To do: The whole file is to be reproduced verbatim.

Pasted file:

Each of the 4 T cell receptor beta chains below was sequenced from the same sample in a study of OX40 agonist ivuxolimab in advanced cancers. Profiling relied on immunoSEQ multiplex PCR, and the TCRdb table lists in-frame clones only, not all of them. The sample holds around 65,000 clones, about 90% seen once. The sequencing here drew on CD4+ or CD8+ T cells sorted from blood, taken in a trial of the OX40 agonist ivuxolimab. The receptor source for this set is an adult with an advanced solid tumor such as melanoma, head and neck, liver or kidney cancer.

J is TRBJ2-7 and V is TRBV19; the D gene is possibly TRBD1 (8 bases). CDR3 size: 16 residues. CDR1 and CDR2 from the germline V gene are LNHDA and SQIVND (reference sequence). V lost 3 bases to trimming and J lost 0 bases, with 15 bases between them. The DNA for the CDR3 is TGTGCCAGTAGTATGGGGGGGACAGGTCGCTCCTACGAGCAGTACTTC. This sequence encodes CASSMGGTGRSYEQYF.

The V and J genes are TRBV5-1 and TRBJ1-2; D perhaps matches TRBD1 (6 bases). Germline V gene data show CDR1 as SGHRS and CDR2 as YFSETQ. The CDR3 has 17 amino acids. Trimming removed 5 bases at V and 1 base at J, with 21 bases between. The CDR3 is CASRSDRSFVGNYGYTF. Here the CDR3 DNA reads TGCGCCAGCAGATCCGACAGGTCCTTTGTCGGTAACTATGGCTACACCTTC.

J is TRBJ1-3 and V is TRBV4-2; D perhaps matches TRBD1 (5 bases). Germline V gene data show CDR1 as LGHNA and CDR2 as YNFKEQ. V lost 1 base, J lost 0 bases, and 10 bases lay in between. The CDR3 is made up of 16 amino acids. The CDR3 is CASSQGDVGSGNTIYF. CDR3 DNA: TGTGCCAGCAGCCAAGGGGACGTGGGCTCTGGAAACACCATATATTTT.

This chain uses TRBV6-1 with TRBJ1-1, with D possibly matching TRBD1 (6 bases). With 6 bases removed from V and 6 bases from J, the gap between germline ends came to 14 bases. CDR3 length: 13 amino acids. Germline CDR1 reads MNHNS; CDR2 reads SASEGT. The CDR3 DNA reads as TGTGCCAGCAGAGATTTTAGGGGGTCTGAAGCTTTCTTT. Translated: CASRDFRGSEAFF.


Each of the 4 T cell receptor beta chains below was sequenced from the same sample in a study of OX40 agonist ivuxolimab in advanced cancers. Profiling relied on immunoSEQ multiplex PCR, and the TCRdb table lists in-frame clones only, not all of them. The sample holds around 65,000 clones, about 90% seen once. The sequencing here drew on CD4+ or CD8+ T cells sorted from blood, taken in a trial of the OX40 agonist ivuxolimab. The receptor source for this set is an adult with an advanced solid tumor such as melanoma, head and neck, liver or kidney cancer.

J is TRBJ2-7 and V is TRBV19; the D gene is possibly TRBD1 (8 bases). CDR3 size: 16 residues. CDR1 and CDR2 from the germline V gene are LNHDA and SQIVND (reference sequence). V lost 3 bases to trimming and J lost 0 bases, with 15 bases between them. The DNA for the CDR3 is TGTGCCAGTAGTATGGGGGGGACAGGTCGCTCCTACGAGCAGTACTTC. This sequence encodes CASSMGGTGRSYEQYF.

The V and J genes are TRBV5-1 and TRBJ1-2; D perhaps matches TRBD1 (6 bases). Germline V gene data show CDR1 as SGHRS and CDR2 as YFSETQ. The CDR3 has 17 amino acids. Trimming removed 5 bases at V and 1 base at J, with 21 bases between. The CDR3 is CASRSDRSFVGNYGYTF. Here the CDR3 DNA reads TGCGCCAGCAGATCCGACAGGTCCTTTGTCGGTAACTATGGCTACACCTTC.

J is TRBJ1-3 and V is TRBV4-2; D perhaps matches TRBD1 (5 bases). Germline V gene data show CDR1 as LGHNA and CDR2 as YNFKEQ. V lost 1 base, J lost 0 bases, and 10 bases lay in between. The CDR3 is made up of 16 amino acids. The CDR3 is CASSQGDVGSGNTIYF. CDR3 DNA: TGTGCCAGCAGCCAAGGGGACGTGGGCTCTGGAAACACCATATATTTT.

This chain uses TRBV6-1 with TRBJ1-1, with D possibly matching TRBD1 (6 bases). With 6 bases removed from V and 6 bases from J, the gap between germline ends came to 14 bases. CDR3 length: 13 amino acids. Germline CDR1 reads MNHNS; CDR2 reads SASEGT. The CDR3 DNA reads as TGTGCCAGCAGAGATTTTAGGGGGTCTGAAGCTTTCTTT. Translated: CASRDFRGSEAFF.